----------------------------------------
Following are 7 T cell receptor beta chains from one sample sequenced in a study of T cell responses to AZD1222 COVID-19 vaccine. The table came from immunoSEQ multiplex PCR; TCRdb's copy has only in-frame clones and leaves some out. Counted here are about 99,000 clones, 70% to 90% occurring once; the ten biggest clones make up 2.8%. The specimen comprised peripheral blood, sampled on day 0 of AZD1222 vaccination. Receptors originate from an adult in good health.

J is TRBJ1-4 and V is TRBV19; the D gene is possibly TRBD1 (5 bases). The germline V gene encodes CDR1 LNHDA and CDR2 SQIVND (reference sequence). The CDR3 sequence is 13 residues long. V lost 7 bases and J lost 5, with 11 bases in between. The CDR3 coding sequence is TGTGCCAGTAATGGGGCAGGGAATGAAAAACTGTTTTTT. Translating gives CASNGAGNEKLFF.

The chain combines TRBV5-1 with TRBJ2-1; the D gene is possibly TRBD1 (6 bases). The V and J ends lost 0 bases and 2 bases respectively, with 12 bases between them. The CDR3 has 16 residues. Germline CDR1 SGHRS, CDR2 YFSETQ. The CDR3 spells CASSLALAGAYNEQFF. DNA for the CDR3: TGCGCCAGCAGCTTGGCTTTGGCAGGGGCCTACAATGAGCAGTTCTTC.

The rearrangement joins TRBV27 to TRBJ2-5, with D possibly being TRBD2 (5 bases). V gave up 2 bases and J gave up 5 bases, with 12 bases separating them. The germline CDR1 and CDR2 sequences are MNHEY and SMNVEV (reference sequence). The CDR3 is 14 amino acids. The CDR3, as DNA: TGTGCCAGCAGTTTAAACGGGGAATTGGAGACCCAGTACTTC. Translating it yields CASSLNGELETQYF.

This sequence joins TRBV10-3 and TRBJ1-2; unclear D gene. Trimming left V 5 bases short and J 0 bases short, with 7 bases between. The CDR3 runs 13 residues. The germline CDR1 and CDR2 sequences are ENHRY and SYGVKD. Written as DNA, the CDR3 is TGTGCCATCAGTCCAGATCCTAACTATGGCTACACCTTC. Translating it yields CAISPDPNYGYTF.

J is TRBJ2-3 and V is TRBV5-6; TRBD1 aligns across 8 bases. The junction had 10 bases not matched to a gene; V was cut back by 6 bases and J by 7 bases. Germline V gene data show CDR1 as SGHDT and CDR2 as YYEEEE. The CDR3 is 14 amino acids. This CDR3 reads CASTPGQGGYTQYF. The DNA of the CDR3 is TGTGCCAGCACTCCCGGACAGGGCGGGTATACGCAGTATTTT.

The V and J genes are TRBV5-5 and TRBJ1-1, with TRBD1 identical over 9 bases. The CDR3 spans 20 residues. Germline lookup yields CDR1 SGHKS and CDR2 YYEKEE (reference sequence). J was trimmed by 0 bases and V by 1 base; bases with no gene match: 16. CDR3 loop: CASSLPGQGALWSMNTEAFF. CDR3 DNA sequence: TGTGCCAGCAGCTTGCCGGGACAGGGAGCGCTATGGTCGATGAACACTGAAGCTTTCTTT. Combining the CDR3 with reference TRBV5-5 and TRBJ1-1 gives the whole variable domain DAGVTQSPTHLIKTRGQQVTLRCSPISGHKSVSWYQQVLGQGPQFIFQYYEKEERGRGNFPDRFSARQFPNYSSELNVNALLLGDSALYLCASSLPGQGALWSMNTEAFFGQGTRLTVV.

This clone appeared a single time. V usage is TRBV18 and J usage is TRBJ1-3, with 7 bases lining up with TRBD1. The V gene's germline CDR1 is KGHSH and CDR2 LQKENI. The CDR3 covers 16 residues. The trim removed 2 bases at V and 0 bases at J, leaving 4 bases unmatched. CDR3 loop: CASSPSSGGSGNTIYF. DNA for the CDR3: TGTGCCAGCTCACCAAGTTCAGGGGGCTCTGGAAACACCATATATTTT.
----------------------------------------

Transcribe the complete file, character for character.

Following are 7 T cell receptor beta chains from one sample sequenced in a study of T cell responses to AZD1222 COVID-19 vaccine. The table came from immunoSEQ multiplex PCR; TCRdb's copy has only in-frame clones and leaves some out. Counted here are about 99,000 clones, 70% to 90% occurring once; the ten biggest clones make up 2.8%. The specimen comprised peripheral blood, sampled on day 0 of AZD1222 vaccination. Receptors originate from an adult in good health.

J is TRBJ1-4 and V is TRBV19; the D gene is possibly TRBD1 (5 bases). The germline V gene encodes CDR1 LNHDA and CDR2 SQIVND (reference sequence). The CDR3 sequence is 13 residues long. V lost 7 bases and J lost 5, with 11 bases in between. The CDR3 coding sequence is TGTGCCAGTAATGGGGCAGGGAATGAAAAACTGTTTTTT. Translating gives CASNGAGNEKLFF.

The chain combines TRBV5-1 with TRBJ2-1; the D gene is possibly TRBD1 (6 bases). The V and J ends lost 0 bases and 2 bases respectively, with 12 bases between them. The CDR3 has 16 residues. Germline CDR1 SGHRS, CDR2 YFSETQ. The CDR3 spells CASSLALAGAYNEQFF. DNA for the CDR3: TGCGCCAGCAGCTTGGCTTTGGCAGGGGCCTACAATGAGCAGTTCTTC.

The rearrangement joins TRBV27 to TRBJ2-5, with D possibly being TRBD2 (5 bases). V gave up 2 bases and J gave up 5 bases, with 12 bases separating them. The germline CDR1 and CDR2 sequences are MNHEY and SMNVEV (reference sequence). The CDR3 is 14 amino acids. The CDR3, as DNA: TGTGCCAGCAGTTTAAACGGGGAATTGGAGACCCAGTACTTC. Translating it yields CASSLNGELETQYF.

This sequence joins TRBV10-3 and TRBJ1-2; unclear D gene. Trimming left V 5 bases short and J 0 bases short, with 7 bases between. The CDR3 runs 13 residues. The germline CDR1 and CDR2 sequences are ENHRY and SYGVKD. Written as DNA, the CDR3 is TGTGCCATCAGTCCAGATCCTAACTATGGCTACACCTTC. Translating it yields CAISPDPNYGYTF.

J is TRBJ2-3 and V is TRBV5-6; TRBD1 aligns across 8 bases. The junction had 10 bases not matched to a gene; V was cut back by 6 bases and J by 7 bases. Germline V gene data show CDR1 as SGHDT and CDR2 as YYEEEE. The CDR3 is 14 amino acids. This CDR3 reads CASTPGQGGYTQYF. The DNA of the CDR3 is TGTGCCAGCACTCCCGGACAGGGCGGGTATACGCAGTATTTT.

The V and J genes are TRBV5-5 and TRBJ1-1, with TRBD1 identical over 9 bases. The CDR3 spans 20 residues. Germline lookup yields CDR1 SGHKS and CDR2 YYEKEE (reference sequence). J was trimmed by 0 bases and V by 1 base; bases with no gene match: 16. CDR3 loop: CASSLPGQGALWSMNTEAFF. CDR3 DNA sequence: TGTGCCAGCAGCTTGCCGGGACAGGGAGCGCTATGGTCGATGAACACTGAAGCTTTCTTT. Combining the CDR3 with reference TRBV5-5 and TRBJ1-1 gives the whole variable domain DAGVTQSPTHLIKTRGQQVTLRCSPISGHKSVSWYQQVLGQGPQFIFQYYEKEERGRGNFPDRFSARQFPNYSSELNVNALLLGDSALYLCASSLPGQGALWSMNTEAFFGQGTRLTVV.

This clone appeared a single time. V usage is TRBV18 and J usage is TRBJ1-3, with 7 bases lining up with TRBD1. The V gene's germline CDR1 is KGHSH and CDR2 LQKENI. The CDR3 covers 16 residues. The trim removed 2 bases at V and 0 bases at J, leaving 4 bases unmatched. CDR3 loop: CASSPSSGGSGNTIYF. DNA for the CDR3: TGTGCCAGCTCACCAAGTTCAGGGGGCTCTGGAAACACCATATATTTT.